The Indonesian government will adopt a regulation that brings stricter requirements for remissions or conditional releases, local press reported Tuesday.
Enacted on July 28, Government Regulation No.28/2006 places " serious" crimes -- terrorism, corruption, drug trafficking, human rights abuses and transnational crimes -- in a separate category to other "common" crimes.
Under the new regulation, convicts of such crimes are only entitled to have their sentences reduced after they have served at least one third of their sentences and have shown good conduct while in prison, reported major national newspaper The Jakarta Post.
Sentence reductions are granted in observance of certain national holidays, such as Idul Fitri, Christmas and Independence Day, based on the considerations of prison guards and the Justice and Human Rights Ministry.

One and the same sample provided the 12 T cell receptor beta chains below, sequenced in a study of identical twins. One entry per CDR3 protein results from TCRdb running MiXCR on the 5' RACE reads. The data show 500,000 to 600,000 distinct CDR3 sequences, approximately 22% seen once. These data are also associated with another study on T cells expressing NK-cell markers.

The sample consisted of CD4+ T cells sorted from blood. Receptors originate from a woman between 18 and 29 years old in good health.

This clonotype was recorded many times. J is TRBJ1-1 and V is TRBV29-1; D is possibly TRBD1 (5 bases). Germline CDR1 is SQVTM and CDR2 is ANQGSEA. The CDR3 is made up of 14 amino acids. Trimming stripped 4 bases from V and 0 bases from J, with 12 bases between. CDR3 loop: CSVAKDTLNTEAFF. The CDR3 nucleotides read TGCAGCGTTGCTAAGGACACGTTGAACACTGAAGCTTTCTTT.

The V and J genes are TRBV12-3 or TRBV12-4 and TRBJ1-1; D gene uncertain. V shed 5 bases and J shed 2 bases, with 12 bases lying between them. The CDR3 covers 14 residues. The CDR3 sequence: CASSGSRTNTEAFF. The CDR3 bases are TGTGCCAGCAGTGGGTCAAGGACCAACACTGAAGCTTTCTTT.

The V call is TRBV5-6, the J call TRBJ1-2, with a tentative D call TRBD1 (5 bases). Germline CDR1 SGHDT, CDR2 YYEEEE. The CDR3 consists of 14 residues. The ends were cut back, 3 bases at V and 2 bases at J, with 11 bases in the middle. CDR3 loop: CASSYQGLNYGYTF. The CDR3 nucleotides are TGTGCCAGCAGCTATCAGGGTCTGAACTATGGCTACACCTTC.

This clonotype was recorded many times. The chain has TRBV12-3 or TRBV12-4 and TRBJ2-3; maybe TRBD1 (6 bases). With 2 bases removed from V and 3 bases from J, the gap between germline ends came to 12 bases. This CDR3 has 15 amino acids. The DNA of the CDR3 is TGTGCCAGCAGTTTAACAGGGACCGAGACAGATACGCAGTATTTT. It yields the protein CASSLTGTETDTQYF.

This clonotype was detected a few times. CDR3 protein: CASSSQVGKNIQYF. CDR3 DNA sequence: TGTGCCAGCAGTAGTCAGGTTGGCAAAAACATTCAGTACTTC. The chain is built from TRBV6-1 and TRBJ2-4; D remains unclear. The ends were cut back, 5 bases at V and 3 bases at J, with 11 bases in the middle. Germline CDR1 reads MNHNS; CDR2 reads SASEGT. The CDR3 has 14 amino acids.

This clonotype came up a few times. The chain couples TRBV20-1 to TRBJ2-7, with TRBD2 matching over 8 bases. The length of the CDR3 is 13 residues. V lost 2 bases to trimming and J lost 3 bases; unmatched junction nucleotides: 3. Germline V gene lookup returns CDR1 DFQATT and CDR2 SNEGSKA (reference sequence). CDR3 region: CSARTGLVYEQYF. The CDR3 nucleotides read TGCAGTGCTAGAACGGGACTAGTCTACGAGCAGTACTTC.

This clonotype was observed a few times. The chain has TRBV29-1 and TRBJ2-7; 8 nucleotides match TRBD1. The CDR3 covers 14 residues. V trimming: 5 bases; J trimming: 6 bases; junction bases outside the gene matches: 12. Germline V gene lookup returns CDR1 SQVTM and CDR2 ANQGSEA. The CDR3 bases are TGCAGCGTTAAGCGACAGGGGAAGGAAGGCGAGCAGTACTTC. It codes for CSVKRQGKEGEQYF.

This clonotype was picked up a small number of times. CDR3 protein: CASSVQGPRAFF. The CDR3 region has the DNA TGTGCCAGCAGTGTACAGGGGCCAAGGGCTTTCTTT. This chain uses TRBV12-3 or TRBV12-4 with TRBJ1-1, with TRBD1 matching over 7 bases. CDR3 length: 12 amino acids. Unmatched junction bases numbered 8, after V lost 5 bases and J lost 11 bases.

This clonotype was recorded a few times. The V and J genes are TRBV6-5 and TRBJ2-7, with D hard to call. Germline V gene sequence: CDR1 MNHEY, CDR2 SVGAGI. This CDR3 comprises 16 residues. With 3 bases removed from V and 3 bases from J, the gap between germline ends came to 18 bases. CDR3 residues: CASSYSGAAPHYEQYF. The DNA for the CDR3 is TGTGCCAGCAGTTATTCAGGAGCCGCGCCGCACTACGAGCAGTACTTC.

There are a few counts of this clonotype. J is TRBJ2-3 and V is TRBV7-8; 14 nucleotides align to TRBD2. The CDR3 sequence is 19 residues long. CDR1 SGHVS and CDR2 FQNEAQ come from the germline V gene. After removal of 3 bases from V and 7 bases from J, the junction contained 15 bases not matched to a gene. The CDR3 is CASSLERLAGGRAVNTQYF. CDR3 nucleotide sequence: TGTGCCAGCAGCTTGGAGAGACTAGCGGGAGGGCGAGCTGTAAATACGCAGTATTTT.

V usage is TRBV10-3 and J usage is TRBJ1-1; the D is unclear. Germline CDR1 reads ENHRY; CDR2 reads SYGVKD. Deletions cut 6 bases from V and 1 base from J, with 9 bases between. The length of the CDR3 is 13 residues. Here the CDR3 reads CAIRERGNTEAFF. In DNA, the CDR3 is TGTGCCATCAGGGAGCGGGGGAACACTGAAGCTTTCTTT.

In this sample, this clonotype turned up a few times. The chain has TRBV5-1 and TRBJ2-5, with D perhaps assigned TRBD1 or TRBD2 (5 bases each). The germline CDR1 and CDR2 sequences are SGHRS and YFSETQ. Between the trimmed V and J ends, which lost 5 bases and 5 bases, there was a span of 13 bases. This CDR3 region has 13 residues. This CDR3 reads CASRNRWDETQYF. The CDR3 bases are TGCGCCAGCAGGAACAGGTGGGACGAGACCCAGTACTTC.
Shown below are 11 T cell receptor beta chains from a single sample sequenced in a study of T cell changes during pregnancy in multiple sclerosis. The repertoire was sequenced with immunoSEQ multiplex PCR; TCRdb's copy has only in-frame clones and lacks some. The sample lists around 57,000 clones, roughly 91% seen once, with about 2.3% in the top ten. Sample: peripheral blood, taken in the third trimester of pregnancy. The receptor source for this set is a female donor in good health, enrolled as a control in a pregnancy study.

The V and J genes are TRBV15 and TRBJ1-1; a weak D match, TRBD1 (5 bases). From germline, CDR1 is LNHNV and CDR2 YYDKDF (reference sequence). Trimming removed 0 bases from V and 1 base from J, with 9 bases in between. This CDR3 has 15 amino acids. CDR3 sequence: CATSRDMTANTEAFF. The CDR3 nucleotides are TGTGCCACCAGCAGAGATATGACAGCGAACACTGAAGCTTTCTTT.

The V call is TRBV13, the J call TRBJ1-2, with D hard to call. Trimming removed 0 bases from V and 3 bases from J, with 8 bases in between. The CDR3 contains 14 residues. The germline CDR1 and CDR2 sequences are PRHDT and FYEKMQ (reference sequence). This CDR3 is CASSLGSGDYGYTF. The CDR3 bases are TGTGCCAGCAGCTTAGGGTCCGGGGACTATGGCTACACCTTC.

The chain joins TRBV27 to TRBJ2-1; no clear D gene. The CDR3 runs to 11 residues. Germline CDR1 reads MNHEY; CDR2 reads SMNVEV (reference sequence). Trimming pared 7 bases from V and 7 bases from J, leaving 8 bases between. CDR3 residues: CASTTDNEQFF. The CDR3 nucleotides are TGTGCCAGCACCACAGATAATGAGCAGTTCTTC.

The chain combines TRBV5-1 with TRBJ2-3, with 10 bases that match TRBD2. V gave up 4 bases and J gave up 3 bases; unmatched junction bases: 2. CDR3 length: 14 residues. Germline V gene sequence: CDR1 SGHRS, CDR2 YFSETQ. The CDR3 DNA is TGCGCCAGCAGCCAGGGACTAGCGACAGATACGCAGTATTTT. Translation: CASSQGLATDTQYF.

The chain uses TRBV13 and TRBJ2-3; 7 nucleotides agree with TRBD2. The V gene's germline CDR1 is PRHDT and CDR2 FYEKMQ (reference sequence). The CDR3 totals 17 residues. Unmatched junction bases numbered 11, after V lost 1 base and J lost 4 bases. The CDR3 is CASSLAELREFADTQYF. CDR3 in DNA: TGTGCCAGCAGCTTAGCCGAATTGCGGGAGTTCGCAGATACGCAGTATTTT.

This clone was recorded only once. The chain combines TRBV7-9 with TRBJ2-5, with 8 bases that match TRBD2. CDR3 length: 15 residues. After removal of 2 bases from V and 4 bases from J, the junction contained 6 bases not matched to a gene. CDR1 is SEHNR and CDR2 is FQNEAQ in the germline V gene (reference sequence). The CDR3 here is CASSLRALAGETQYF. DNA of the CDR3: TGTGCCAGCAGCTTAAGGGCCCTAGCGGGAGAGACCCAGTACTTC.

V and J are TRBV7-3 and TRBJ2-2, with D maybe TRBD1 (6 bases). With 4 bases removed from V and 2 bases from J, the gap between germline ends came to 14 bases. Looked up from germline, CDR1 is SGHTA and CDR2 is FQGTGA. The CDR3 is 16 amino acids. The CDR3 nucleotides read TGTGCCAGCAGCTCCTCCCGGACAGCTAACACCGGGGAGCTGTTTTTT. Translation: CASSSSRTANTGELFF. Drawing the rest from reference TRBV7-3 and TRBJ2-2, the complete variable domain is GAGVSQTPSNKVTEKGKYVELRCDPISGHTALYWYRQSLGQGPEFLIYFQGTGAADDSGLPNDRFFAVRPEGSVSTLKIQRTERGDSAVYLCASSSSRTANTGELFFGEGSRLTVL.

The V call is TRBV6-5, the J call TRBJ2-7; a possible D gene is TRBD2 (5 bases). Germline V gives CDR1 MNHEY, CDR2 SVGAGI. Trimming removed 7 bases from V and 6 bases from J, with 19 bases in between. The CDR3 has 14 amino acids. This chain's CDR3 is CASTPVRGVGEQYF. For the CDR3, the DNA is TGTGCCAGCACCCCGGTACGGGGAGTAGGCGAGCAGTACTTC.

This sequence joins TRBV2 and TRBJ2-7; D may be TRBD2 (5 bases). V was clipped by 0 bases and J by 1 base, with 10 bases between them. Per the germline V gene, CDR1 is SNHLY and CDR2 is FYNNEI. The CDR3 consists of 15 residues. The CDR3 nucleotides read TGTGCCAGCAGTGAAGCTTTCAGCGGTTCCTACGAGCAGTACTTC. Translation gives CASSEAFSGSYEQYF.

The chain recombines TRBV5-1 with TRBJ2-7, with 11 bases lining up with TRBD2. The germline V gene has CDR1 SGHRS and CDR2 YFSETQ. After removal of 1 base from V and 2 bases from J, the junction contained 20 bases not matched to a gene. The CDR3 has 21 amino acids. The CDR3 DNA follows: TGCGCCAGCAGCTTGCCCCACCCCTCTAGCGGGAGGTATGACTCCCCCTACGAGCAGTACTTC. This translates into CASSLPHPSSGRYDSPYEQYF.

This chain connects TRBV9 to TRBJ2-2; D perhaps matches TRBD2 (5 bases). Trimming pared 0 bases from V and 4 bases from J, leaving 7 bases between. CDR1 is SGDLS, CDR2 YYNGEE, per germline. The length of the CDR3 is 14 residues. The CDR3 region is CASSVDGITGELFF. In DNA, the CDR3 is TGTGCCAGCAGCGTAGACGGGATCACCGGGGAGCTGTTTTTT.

Under the new regulation, inmates jailed for other types of crimes have to serve at least six months of their terms and show good behavior in order to receive a reduction.
The previous regulation, from 1999, did not set such requirements, making it easier for prisoners to receive sentence cuts after serving as little as a month in jail.
The House of Representatives initially asked for a new regulation on reductions and conditional releases for inmates following a row over the numerous sentence cuts granted to Hutomo "Tommy" Mandala Putra, the son of former president Soeharto.
Tommy was sentenced to 15 years in 2002 for masterminding the murder of a Supreme Court justice. He may soon walk free, however, if his plea for a conditional release is granted.
If he is freed, he will have served a total of five years in jail, thanks in part of remissions amounting to around two years.